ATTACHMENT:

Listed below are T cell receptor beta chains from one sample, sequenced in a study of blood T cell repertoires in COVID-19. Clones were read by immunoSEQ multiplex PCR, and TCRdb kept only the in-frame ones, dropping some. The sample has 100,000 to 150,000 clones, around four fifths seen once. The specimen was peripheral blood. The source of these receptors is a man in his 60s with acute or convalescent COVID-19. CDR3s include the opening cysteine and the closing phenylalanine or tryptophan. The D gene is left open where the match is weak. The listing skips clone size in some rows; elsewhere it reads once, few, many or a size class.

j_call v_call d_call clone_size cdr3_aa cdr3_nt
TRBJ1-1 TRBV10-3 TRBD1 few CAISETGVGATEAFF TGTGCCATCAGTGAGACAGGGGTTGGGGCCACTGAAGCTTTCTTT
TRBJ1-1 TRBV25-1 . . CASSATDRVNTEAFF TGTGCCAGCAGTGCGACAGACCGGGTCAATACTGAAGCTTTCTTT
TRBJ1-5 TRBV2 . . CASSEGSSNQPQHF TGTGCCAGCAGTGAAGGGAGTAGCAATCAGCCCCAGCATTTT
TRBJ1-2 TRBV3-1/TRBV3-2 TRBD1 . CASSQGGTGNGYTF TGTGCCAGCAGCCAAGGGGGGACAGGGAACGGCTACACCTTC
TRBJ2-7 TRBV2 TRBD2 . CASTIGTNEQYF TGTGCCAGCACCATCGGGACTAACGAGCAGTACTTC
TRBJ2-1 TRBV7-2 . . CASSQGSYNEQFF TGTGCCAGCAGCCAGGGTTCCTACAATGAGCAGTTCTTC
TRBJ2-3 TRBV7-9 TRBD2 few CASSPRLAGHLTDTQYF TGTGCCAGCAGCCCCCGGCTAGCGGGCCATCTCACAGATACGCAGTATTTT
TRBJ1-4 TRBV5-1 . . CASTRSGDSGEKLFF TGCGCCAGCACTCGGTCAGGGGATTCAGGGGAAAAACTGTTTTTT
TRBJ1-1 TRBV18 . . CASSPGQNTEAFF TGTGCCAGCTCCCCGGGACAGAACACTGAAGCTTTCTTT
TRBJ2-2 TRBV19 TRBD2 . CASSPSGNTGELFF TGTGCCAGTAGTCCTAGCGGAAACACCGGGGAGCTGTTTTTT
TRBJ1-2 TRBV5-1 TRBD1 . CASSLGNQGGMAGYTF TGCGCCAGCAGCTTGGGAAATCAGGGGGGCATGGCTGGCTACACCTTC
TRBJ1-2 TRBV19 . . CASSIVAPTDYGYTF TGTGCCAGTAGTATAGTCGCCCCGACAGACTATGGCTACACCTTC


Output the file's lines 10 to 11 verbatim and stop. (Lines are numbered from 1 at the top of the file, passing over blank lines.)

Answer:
TRBJ1-4 TRBV5-1 . . CASTRSGDSGEKLFF TGCGCCAGCACTCGGTCAGGGGATTCAGGGGAAAAACTGTTTTTT
TRBJ1-1 TRBV18 . . CASSPGQNTEAFF TGTGCCAGCTCCCCGGGACAGAACACTGAAGCTTTCTTT